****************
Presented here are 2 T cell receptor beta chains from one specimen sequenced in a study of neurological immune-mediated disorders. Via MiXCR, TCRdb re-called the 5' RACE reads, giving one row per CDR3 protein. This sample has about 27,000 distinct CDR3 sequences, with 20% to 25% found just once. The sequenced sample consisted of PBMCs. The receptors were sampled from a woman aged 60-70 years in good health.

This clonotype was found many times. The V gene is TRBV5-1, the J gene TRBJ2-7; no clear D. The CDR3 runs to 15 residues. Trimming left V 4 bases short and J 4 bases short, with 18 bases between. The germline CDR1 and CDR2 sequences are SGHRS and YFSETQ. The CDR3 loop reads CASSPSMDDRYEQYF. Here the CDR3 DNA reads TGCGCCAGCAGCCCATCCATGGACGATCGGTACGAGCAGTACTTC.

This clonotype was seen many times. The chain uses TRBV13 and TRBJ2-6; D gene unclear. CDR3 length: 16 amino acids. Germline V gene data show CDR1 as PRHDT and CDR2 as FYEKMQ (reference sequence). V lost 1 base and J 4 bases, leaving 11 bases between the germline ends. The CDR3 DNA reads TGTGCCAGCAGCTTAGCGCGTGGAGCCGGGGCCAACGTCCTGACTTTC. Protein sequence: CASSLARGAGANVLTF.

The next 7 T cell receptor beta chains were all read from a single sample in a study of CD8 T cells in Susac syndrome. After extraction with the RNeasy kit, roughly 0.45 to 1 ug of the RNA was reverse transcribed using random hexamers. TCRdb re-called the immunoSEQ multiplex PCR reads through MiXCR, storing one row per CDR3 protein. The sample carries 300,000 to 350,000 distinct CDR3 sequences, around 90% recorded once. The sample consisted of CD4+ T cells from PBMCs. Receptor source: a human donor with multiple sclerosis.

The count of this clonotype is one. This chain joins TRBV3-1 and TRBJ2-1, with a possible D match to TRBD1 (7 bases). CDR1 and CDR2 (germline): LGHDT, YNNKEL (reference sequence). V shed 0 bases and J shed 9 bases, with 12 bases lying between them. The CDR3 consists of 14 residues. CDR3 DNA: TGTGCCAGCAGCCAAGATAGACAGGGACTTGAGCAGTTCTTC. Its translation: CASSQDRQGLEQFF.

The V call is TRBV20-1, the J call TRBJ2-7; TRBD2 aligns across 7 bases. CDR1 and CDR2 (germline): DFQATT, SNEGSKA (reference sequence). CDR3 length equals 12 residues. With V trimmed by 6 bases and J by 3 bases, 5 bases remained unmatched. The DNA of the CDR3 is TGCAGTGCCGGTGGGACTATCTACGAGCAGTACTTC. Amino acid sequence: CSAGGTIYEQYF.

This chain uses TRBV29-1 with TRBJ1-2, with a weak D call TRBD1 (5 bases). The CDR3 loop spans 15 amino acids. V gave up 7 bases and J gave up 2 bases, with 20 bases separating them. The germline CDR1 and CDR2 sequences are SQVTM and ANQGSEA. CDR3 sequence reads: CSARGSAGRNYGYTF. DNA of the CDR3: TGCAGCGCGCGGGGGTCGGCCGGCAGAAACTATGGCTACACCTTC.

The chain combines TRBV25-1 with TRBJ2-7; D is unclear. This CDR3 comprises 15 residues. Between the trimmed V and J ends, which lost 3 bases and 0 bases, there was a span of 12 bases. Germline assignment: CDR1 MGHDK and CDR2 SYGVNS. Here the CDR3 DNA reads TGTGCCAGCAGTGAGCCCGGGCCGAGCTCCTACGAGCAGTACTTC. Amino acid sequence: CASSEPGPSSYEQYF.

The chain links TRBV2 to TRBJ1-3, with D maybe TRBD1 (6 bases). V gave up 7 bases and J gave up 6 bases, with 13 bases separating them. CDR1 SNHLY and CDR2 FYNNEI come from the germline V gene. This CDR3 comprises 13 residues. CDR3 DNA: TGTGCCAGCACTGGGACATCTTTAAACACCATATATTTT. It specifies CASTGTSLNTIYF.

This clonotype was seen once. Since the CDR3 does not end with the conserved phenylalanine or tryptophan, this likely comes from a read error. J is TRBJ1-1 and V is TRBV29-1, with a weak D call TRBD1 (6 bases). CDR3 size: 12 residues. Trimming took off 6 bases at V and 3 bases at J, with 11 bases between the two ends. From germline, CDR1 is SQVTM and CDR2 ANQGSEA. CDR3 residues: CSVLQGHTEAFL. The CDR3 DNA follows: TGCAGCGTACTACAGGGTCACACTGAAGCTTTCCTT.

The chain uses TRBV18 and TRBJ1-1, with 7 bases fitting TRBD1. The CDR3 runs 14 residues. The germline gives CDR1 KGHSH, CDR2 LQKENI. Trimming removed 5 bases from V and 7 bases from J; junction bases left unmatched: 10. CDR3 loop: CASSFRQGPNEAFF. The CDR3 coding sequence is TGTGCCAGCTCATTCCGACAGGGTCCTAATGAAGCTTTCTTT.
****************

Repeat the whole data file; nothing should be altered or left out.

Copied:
Presented here are 2 T cell receptor beta chains from one specimen sequenced in a study of neurological immune-mediated disorders. Via MiXCR, TCRdb re-called the 5' RACE reads, giving one row per CDR3 protein. This sample has about 27,000 distinct CDR3 sequences, with 20% to 25% found just once. The sequenced sample consisted of PBMCs. The receptors were sampled from a woman aged 60-70 years in good health.

This clonotype was found many times. The V gene is TRBV5-1, the J gene TRBJ2-7; no clear D. The CDR3 runs to 15 residues. Trimming left V 4 bases short and J 4 bases short, with 18 bases between. The germline CDR1 and CDR2 sequences are SGHRS and YFSETQ. The CDR3 loop reads CASSPSMDDRYEQYF. Here the CDR3 DNA reads TGCGCCAGCAGCCCATCCATGGACGATCGGTACGAGCAGTACTTC.

This clonotype was seen many times. The chain uses TRBV13 and TRBJ2-6; D gene unclear. CDR3 length: 16 amino acids. Germline V gene data show CDR1 as PRHDT and CDR2 as FYEKMQ (reference sequence). V lost 1 base and J 4 bases, leaving 11 bases between the germline ends. The CDR3 DNA reads TGTGCCAGCAGCTTAGCGCGTGGAGCCGGGGCCAACGTCCTGACTTTC. Protein sequence: CASSLARGAGANVLTF.

The next 7 T cell receptor beta chains were all read from a single sample in a study of CD8 T cells in Susac syndrome. After extraction with the RNeasy kit, roughly 0.45 to 1 ug of the RNA was reverse transcribed using random hexamers. TCRdb re-called the immunoSEQ multiplex PCR reads through MiXCR, storing one row per CDR3 protein. The sample carries 300,000 to 350,000 distinct CDR3 sequences, around 90% recorded once. The sample consisted of CD4+ T cells from PBMCs. Receptor source: a human donor with multiple sclerosis.

The count of this clonotype is one. This chain joins TRBV3-1 and TRBJ2-1, with a possible D match to TRBD1 (7 bases). CDR1 and CDR2 (germline): LGHDT, YNNKEL (reference sequence). V shed 0 bases and J shed 9 bases, with 12 bases lying between them. The CDR3 consists of 14 residues. CDR3 DNA: TGTGCCAGCAGCCAAGATAGACAGGGACTTGAGCAGTTCTTC. Its translation: CASSQDRQGLEQFF.

The V call is TRBV20-1, the J call TRBJ2-7; TRBD2 aligns across 7 bases. CDR1 and CDR2 (germline): DFQATT, SNEGSKA (reference sequence). CDR3 length equals 12 residues. With V trimmed by 6 bases and J by 3 bases, 5 bases remained unmatched. The DNA of the CDR3 is TGCAGTGCCGGTGGGACTATCTACGAGCAGTACTTC. Amino acid sequence: CSAGGTIYEQYF.

This chain uses TRBV29-1 with TRBJ1-2, with a weak D call TRBD1 (5 bases). The CDR3 loop spans 15 amino acids. V gave up 7 bases and J gave up 2 bases, with 20 bases separating them. The germline CDR1 and CDR2 sequences are SQVTM and ANQGSEA. CDR3 sequence reads: CSARGSAGRNYGYTF. DNA of the CDR3: TGCAGCGCGCGGGGGTCGGCCGGCAGAAACTATGGCTACACCTTC.

The chain combines TRBV25-1 with TRBJ2-7; D is unclear. This CDR3 comprises 15 residues. Between the trimmed V and J ends, which lost 3 bases and 0 bases, there was a span of 12 bases. Germline assignment: CDR1 MGHDK and CDR2 SYGVNS. Here the CDR3 DNA reads TGTGCCAGCAGTGAGCCCGGGCCGAGCTCCTACGAGCAGTACTTC. Amino acid sequence: CASSEPGPSSYEQYF.

The chain links TRBV2 to TRBJ1-3, with D maybe TRBD1 (6 bases). V gave up 7 bases and J gave up 6 bases, with 13 bases separating them. CDR1 SNHLY and CDR2 FYNNEI come from the germline V gene. This CDR3 comprises 13 residues. CDR3 DNA: TGTGCCAGCACTGGGACATCTTTAAACACCATATATTTT. It specifies CASTGTSLNTIYF.

This clonotype was seen once. Since the CDR3 does not end with the conserved phenylalanine or tryptophan, this likely comes from a read error. J is TRBJ1-1 and V is TRBV29-1, with a weak D call TRBD1 (6 bases). CDR3 size: 12 residues. Trimming took off 6 bases at V and 3 bases at J, with 11 bases between the two ends. From germline, CDR1 is SQVTM and CDR2 ANQGSEA. CDR3 residues: CSVLQGHTEAFL. The CDR3 DNA follows: TGCAGCGTACTACAGGGTCACACTGAAGCTTTCCTT.

The chain uses TRBV18 and TRBJ1-1, with 7 bases fitting TRBD1. The CDR3 runs 14 residues. The germline gives CDR1 KGHSH, CDR2 LQKENI. Trimming removed 5 bases from V and 7 bases from J; junction bases left unmatched: 10. CDR3 loop: CASSFRQGPNEAFF. The CDR3 coding sequence is TGTGCCAGCTCATTCCGACAGGGTCCTAATGAAGCTTTCTTT.